It would appear that the equipment sold to Timber, Inc. by the partnership had either greatly appreciated in value or had been depreciated faster than its useful life was expiring. Clearly one motivation for the new setup must have been to get a new tax basis on the machinery to start depreciating again. Tax reduction is not evil if you do not do it evilly. Often an inefficient operator, wise as to taxes, can do better than an efficient operator who is stupid about his taxes.
When the revenue agents looked at the lush new depreciation of Timber, Inc., they decided to go after the company and the Murphys individually. They discovered that when Timber, Inc., borrowed $240,000 about December 31, 1959, for immediate payment of the debt to the Murphy partnership, that the Murphy brothers had individually guaranteed the note.
The collectors recast the transaction as a tax free exchange between the partnership and Timber, Inc., disallowed the stepped up depreciation base of Timber, Inc. on the equipment. And, further, they held the payment with money borrowed from the bank for the equipment to be a constructive dividend to the partners.
The Murphys elected to pay the asserted deficiency and sue for it back. The district court sustained the internal revenue service. On this appeal, we disagree.
When taxpayers have used pure gimmicks of form to shield the real essence of a transaction, we have not hesitated to approve or order recasting for tax purposes of a transaction. See Estate of Starr v. Commissioner, 9 Cir., 274 F.2d 294, and our Oesterreich cases: Oesterreich v. Commissioner, 9 Cir., 226 F.2d 798; Commissioner v. Wilshire Holding Corp., 9 Cir., 244 F.2d 905, 262 F.2d 51, and 288 F.2d 799.
The cases on "thin" capitalization are quite varied as to facts and therefore conversion of what went into a corporation into equity capital by the commissioner must be considered on a case to case basis. At the time of trial at least, the government conceded that this was the first case of its type. The government called it indirect borrowing by the Murphys.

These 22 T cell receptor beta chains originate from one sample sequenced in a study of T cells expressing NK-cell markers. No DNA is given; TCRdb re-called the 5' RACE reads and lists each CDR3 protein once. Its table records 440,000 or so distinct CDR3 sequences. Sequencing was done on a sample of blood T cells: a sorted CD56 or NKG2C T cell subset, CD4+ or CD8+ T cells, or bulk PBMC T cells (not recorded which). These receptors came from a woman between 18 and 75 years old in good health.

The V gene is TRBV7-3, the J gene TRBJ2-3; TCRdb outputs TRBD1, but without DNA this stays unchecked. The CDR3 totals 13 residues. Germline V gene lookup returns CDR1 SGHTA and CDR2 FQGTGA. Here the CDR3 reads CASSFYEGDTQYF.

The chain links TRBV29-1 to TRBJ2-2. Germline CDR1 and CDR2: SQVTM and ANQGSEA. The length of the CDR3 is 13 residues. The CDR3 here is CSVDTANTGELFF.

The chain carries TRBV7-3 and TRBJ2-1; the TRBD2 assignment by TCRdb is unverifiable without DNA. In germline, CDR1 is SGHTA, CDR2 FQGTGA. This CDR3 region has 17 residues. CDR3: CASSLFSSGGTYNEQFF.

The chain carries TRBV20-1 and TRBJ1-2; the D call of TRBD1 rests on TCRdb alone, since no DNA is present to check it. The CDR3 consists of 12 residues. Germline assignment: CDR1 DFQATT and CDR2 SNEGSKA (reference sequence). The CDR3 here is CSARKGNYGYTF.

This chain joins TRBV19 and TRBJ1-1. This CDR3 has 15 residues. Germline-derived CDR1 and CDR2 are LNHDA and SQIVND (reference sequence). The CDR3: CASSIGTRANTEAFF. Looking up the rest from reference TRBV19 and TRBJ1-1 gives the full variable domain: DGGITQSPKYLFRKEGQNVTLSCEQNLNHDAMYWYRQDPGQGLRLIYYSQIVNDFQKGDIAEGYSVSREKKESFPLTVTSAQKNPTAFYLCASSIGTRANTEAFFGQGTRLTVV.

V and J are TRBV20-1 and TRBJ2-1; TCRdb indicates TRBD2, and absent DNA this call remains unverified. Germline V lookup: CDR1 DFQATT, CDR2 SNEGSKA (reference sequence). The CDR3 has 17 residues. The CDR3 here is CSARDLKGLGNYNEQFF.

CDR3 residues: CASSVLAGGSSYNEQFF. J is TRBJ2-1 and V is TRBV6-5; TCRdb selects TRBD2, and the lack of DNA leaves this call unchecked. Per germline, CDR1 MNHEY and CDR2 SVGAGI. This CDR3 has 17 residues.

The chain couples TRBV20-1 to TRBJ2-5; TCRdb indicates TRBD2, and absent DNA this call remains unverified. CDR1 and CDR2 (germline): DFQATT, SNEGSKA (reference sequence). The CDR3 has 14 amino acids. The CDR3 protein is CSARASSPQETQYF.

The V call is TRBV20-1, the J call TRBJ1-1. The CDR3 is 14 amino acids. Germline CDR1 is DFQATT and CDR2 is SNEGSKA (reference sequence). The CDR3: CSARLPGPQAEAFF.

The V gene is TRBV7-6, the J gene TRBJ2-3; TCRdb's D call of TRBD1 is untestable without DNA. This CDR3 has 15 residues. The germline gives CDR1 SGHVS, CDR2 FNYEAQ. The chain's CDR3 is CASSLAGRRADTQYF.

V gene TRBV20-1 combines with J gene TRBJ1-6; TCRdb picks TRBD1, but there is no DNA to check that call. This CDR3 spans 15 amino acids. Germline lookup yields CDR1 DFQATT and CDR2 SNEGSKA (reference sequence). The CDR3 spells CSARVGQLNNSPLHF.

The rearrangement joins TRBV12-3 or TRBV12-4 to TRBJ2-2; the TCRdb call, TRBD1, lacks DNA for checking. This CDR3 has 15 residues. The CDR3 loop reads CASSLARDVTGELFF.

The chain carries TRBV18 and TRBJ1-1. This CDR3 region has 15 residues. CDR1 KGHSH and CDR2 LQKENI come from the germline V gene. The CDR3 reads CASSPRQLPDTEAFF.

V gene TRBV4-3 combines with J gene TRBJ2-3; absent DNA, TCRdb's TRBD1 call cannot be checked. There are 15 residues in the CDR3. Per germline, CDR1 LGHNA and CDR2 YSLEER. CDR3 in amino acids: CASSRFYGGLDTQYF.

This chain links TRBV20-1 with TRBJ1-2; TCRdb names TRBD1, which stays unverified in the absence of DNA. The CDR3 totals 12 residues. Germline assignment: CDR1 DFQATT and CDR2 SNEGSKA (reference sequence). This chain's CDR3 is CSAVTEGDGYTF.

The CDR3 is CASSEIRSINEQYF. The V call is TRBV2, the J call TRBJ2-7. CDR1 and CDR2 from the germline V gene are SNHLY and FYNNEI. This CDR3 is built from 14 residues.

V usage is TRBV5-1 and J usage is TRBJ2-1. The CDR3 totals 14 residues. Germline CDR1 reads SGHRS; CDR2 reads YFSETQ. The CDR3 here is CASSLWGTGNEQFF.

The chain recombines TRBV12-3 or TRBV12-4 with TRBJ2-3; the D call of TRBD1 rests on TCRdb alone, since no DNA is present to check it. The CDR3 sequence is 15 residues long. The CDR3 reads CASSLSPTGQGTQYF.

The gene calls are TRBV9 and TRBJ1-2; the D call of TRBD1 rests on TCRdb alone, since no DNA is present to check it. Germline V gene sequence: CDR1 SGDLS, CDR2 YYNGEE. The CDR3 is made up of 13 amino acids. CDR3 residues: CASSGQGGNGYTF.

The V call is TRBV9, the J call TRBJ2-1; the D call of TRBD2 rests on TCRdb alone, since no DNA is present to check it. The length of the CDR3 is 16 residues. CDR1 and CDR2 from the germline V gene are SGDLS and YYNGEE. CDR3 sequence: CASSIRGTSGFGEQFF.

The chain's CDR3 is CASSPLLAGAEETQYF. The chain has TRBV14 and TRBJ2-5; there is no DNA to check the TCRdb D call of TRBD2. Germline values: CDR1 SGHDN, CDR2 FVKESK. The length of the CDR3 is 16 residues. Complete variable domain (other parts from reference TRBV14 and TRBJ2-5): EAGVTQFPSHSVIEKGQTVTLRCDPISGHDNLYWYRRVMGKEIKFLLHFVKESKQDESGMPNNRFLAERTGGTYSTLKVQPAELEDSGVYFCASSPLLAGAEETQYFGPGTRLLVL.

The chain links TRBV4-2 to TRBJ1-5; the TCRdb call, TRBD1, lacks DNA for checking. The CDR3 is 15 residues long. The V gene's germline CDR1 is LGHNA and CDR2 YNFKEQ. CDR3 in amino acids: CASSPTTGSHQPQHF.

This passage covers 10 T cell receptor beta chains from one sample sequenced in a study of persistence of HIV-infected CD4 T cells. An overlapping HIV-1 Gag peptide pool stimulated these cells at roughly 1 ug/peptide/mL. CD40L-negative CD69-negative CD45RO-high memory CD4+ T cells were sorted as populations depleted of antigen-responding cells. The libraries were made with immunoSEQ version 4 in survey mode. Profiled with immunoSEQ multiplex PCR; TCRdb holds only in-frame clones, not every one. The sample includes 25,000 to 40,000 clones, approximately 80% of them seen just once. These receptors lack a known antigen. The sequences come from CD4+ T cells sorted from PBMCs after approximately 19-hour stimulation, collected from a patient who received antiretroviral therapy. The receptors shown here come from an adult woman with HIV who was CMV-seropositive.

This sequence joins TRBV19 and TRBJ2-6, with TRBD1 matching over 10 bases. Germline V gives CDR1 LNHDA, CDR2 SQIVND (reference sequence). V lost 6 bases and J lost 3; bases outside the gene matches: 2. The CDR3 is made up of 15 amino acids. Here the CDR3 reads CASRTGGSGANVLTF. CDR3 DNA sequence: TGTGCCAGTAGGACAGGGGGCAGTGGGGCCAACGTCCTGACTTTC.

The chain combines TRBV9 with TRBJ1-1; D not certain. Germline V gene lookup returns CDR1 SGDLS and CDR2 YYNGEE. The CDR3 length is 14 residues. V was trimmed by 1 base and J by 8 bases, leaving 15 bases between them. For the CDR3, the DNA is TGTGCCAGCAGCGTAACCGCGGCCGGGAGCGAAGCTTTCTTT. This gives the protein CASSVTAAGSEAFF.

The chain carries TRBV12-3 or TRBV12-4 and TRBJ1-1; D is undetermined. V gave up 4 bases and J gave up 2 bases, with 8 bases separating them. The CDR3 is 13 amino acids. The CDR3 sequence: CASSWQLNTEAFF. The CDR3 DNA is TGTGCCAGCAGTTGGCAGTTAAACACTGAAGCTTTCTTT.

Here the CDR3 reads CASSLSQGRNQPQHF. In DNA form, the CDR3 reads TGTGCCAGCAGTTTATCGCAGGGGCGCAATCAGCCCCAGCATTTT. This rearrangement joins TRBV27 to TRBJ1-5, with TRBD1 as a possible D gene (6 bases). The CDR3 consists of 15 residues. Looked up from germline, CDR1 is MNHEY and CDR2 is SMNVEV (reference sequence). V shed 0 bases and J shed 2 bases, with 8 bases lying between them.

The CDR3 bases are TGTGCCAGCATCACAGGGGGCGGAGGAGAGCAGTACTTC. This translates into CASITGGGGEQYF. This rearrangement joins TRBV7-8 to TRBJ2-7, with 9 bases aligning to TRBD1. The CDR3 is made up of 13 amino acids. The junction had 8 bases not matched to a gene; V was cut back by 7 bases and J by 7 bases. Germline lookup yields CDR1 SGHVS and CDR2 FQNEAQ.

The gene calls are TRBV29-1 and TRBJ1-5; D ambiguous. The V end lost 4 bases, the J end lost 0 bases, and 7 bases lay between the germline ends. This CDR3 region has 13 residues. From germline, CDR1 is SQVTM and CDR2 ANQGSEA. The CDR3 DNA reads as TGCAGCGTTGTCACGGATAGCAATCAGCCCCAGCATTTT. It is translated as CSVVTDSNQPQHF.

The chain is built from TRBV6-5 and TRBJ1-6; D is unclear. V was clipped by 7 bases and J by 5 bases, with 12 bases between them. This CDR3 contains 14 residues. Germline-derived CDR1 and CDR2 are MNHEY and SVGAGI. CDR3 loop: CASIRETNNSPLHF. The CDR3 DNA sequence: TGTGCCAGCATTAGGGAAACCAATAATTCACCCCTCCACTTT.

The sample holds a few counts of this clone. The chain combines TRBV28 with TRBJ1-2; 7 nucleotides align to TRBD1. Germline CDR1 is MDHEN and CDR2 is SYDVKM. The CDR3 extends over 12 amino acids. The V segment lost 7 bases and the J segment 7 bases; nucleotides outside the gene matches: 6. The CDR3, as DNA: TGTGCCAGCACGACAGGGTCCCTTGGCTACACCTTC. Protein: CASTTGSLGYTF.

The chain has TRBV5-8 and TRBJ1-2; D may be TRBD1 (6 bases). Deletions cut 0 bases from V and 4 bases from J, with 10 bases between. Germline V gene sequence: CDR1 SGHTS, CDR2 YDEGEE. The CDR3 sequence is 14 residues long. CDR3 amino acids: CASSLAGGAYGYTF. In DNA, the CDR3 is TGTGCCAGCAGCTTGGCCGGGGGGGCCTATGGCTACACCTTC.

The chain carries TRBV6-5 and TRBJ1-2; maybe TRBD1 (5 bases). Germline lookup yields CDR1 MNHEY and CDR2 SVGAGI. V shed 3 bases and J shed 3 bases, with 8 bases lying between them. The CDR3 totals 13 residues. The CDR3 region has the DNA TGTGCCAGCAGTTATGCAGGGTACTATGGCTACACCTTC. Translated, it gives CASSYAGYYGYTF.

As we read the trial transcript, if the Murphys individually had been worthless (instead of affluent in personal assets) and the bank had still made the loan, then the taxpayer might have been better off in contesting with the agents in so far as the obligation to the bank was concerned, but we do not think that they should be penalized here for responsibility. Also, we find it an oversimplification to look only to the nominal stated capital of Timber, Inc. in determining the value of the Murphys' equity investment. Estate of Miller v. C.I.R., 9 Cir., 239 F.2d 729; United States v. Cornish, 9 Cir., 348 F.2d 175, 182.1 In addition to putting $1,500 into the new operation, the Murphys also contributed the expectancy of future custom from Zellerbach as well as their own integrity and reputation for getting things done. These latter assets are extremely important in the logging business generally. Here they may well have been more valuable than the tangible machinery. In any case, we hold that they were adequate to prevent the corporation from being treated as "thinly" capitalized.
Thus, we are unwilling to collapse the transaction by saying that the bank loan of $240,000 to the corporation was really to the individual stockholders. And, so we are unable to go on and say the sale of the machinery to Timber, Inc., was a tax free contribution of equity capital by the Murphy partnership to Timber, Inc. under Sec. 351 of the Internal Revenue Code of 1954. Without the assumptions we have rejected, there is no basis for denying Timber, Inc. its interest charges paid to the bank and depreciation on the new basis; and, so the payments for the equipment by Timber, Inc., to the Murphy partners should not be constructive dividends.
The judgment is reversed.
In Haley v. United States, D.C.Ore., 5 AFTR2d 365 (not officially reported), where $50,000 was loaned to a newly formed logging corporation which only had $3,000 of stated capital, the existence of a logging contract was considered by the trial judge in arriving at the conclusion that the corporation was adequately capitalized